Boondocking for 3 months in the Arizona desert.

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We have now been Boondocking for 3 months in the Arizona desert. Boondocking is camping without electric or water hookups. I’ll tell you how we are doing and give you a few tips on what it takes to camp long-term off the grid.

We got to Quartzsite, AZ in early November and set up our site in LaPosa South BLM LTVA. One of the first things we started having problems with was battery power. After a few days we noticed our 2 deep cycle batteries were starting to show low on our display.

I had already replaced most of our light bulbs to high-efficiency LED bulbs, so I’m guessing the tv was draining us down too much. I would run our RV’s built-in generator every so often for cooking and to charge our laptops, tablets, phones, and  other electronics but I guess it wasn’t enough. For the next few days I ran the generator a lot to try getting the batteries fully charged again. After a few days of this and still having problems, I did some reading online about charging RV batteries from your generator. I learned that most RVs come with what is called a single stage converter charger. I’m not going to get into the technical aspects of it all, but with this type of battery charger built-in to the rv it would take about 20 hours of generator runtime to charge my batteries from being down to about 50% charge. Click here for a great website with a short video explaining the problem I had.

So after some research I upgraded our converter to a Progressive Dynamics 4 stage charger. This type of charger is much faster and conditions your batteries much better so they last longer. It was a bit intimidating to change out, But I had the old one out and new one in after a few hours. I could tell right away after running the generator the first time that my batteries were actually now charging rapidly.

I also ordered a solar panel to take advantage of all this sun in the Arizona desert. I have been looking at this Renogy 100 Watts 12 Volts Monocrystalline Foldable Solar Suitcase for some time now. I really like that its foldable and has a storage case for protection when travelling. It gets good reviews and is priced well, so I got it.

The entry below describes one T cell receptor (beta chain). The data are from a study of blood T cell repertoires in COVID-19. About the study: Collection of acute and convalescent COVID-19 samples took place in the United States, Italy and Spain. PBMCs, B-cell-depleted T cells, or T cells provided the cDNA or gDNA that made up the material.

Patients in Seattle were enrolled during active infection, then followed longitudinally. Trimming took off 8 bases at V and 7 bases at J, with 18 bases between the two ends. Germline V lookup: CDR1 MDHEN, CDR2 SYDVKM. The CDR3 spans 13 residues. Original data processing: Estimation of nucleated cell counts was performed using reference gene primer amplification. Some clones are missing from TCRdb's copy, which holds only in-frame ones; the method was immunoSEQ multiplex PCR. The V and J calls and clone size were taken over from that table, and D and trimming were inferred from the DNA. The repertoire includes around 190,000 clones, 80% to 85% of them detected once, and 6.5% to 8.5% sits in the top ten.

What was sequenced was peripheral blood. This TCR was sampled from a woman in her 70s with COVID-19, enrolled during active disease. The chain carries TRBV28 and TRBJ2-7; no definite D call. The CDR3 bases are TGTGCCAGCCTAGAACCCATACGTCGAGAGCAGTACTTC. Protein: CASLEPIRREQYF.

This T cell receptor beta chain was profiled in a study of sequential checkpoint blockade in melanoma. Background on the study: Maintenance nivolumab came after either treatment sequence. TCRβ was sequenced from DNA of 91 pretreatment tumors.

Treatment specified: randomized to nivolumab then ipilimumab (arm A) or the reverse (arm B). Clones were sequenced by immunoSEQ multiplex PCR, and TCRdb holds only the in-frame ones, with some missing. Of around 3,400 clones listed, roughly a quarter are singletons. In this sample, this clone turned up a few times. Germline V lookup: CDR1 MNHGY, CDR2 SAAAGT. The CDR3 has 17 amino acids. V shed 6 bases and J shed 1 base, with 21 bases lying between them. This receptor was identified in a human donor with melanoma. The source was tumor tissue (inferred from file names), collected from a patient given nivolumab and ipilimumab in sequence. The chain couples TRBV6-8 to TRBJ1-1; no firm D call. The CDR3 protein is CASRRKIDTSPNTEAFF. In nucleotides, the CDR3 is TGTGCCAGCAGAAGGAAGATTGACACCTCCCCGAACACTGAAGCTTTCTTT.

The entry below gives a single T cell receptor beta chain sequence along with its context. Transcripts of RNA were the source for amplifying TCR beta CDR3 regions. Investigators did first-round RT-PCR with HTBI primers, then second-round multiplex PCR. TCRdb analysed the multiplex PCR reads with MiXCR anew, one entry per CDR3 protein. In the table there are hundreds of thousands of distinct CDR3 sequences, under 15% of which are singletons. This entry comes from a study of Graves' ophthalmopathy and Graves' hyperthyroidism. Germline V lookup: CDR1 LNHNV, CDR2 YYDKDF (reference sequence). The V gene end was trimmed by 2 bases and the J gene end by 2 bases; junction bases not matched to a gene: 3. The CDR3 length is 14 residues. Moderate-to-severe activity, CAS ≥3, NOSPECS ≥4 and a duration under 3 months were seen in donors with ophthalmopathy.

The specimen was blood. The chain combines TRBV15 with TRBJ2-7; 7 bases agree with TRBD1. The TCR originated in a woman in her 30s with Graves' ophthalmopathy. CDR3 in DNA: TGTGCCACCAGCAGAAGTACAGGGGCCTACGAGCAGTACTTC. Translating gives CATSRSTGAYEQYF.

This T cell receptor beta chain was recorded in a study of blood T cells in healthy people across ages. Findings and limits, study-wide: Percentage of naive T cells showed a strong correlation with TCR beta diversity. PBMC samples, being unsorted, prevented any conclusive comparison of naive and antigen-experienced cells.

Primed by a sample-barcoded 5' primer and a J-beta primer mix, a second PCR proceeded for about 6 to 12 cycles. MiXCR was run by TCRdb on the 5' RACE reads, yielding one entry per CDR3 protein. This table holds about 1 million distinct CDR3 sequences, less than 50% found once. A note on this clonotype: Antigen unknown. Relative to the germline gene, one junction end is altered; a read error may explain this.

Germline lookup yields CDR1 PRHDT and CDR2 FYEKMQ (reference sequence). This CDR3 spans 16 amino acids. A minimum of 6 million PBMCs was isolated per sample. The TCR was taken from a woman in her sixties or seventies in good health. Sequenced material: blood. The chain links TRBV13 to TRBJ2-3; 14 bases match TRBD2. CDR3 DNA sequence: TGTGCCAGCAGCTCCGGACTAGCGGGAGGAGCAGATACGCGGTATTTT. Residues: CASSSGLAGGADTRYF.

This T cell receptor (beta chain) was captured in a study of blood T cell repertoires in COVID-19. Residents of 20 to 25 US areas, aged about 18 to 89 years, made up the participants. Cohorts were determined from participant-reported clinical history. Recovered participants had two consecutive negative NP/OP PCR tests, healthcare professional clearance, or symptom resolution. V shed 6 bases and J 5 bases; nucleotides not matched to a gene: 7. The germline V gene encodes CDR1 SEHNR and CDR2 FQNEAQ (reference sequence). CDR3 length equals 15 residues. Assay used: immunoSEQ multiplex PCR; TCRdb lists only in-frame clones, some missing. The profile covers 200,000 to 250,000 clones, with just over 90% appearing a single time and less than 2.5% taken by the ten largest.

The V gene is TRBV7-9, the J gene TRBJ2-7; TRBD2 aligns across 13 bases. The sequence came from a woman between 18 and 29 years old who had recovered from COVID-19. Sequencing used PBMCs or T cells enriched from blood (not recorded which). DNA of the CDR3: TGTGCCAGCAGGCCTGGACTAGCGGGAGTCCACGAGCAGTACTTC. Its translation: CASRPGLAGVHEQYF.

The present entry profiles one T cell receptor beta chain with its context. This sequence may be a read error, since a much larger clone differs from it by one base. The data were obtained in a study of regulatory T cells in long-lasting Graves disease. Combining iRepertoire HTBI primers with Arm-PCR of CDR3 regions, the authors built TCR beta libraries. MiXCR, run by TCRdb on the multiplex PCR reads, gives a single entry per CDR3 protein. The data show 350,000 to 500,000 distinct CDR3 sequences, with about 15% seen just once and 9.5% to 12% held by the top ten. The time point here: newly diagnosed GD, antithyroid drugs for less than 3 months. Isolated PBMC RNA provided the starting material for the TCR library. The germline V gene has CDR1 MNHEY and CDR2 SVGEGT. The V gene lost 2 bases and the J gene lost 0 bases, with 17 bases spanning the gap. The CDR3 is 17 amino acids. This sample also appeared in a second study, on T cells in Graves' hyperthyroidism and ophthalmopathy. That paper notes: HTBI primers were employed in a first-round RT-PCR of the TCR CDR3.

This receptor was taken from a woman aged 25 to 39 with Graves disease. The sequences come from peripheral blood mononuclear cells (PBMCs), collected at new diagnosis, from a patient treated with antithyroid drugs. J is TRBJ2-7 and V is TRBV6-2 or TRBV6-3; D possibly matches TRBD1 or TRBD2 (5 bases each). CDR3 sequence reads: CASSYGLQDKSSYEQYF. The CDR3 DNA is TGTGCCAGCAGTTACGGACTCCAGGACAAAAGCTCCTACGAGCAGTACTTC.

After installing the 4 stage converter/charger , a few days later my solar panels arrived. This little thing is great! Now, most days by noon my batteries are charged 100% full by solar.  Instead of running our generator when we need to charge our electronics, we use our built-in 12v power inverter that provides 120v power from our batteries. We try to do all our power inverter recharging in the early hours of the day so our solar panel has enough time to keep our battery system charged. We still have to be aware how we are using our power, but this problem has been solved. Most sunny days I even have enough solar that I can turn the tv and satellite dish on for a few hours and still have my batteries at 100% at dusk.

Another item we use all the time is a mophie Powerstation Duo  that I got as a gift from my daughter. This little thing is awesome. You can charge up to two devices at a time and  you get a good 4 charges out of it before it needs recharging it self. It recharges pretty fast and is nice and portable, about the size of a deck of playing cards. We use it al the time in the evening to charge our phones or tablets and then recharge the Mophie in the day via solar.

 

We have gotten pretty good at conserving water by using paper products as much as possible so we have less dishes to wash. We can go about one week in between dumping our waste water tanks and refilling the fresh water. Little tricks like washing dishes in a tub and then dumping that water down the toilet instead of down the drain.  Our “gray” tank gets full much faster then our “black” tank. Gray tanks hold the shower and sinks water and black tanks hold the toilet waste. So adding water that would go to our gray tank to the black is a simple trick of adding time before having to dump the tanks.

Our fridge, stove, furnace and hot water heater run on propane. Our propane tank (24 gal.) has been lasting us about 1 month between refills. We don’t use the heat much right now being in southern Arizona. The fridge uses very little so it’s mostly used for heating water for showers and dishes and for cooking. A trick on stretching your propane is to turn off your hot water heater earlier then it is set to auto turn off. Our water heater is plenty hot after 15-20 minutes of heating, but would run for about 30 min on auto and be way hotter than needed to shower. I thought of adding a digital thermometer to the water tank, but I think I got the timing down good enough to just watch the clock.

So, As you can probably see, Boondocking is a bit more complex than your normal camping with hookups, but after you get used to it you don’t even think about it. It’s a trade-off that I think is worth it for getting a camping spot with amazing views and as spacious of a campsite as you want.

If you do any boondocking camping and have some tips or tricks to share, or some favorite camping spots, let us know.

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